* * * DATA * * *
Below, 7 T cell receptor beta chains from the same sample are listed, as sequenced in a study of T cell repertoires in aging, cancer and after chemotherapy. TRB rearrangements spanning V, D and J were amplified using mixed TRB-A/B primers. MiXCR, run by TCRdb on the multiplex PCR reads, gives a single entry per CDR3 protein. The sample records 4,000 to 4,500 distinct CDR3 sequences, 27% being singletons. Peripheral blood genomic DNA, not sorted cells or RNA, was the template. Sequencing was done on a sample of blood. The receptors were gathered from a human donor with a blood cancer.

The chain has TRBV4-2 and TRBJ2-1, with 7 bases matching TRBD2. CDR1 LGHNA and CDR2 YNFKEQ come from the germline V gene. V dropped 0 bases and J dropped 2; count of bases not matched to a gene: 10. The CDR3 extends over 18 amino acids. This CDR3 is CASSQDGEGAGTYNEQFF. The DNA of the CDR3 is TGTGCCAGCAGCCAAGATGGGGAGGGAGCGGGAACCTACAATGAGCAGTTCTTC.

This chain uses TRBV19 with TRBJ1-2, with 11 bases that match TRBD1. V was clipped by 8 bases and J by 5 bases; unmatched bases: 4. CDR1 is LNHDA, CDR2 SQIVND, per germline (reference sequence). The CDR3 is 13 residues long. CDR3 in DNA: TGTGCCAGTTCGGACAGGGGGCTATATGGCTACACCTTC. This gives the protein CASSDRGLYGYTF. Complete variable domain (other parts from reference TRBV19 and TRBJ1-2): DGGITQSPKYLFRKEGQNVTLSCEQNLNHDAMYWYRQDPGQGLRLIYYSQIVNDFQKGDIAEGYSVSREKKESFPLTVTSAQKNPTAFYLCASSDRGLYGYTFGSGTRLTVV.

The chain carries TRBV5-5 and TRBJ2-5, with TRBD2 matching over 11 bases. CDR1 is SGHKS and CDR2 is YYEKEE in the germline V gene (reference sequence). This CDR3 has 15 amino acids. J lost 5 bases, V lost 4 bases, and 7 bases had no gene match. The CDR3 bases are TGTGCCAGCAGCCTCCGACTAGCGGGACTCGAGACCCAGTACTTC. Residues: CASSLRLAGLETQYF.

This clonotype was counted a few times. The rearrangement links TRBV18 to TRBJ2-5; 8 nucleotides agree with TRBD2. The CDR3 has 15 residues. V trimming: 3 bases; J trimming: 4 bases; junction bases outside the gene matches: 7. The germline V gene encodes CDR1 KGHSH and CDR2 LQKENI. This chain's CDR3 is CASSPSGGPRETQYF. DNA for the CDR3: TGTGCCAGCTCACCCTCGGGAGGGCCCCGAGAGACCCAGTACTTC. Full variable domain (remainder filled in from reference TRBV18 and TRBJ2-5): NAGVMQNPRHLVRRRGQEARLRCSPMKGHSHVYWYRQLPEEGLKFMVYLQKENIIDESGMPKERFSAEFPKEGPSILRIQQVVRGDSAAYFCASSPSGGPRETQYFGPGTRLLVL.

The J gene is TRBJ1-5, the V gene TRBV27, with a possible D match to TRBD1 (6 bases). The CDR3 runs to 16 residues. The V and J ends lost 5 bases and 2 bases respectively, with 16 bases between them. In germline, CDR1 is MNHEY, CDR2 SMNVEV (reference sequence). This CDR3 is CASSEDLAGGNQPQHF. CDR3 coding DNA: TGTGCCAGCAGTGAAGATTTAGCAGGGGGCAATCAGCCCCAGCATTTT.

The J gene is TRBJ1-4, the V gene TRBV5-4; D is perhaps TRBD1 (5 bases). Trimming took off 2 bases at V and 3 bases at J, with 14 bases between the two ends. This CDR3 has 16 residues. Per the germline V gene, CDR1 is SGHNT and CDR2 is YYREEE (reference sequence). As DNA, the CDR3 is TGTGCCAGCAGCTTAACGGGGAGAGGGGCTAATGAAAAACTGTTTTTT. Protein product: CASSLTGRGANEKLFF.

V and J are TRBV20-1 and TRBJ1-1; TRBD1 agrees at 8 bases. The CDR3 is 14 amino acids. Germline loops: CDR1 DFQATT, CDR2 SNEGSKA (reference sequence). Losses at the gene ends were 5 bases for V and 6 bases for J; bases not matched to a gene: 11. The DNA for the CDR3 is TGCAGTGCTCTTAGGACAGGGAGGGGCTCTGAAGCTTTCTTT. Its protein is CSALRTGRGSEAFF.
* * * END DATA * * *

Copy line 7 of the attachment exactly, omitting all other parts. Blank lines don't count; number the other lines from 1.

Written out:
The J gene is TRBJ1-4, the V gene TRBV5-4; D is perhaps TRBD1 (5 bases). Trimming took off 2 bases at V and 3 bases at J, with 14 bases between the two ends. This CDR3 has 16 residues. Per the germline V gene, CDR1 is SGHNT and CDR2 is YYREEE (reference sequence). As DNA, the CDR3 is TGTGCCAGCAGCTTAACGGGGAGAGGGGCTAATGAAAAACTGTTTTTT. Protein product: CASSLTGRGANEKLFF.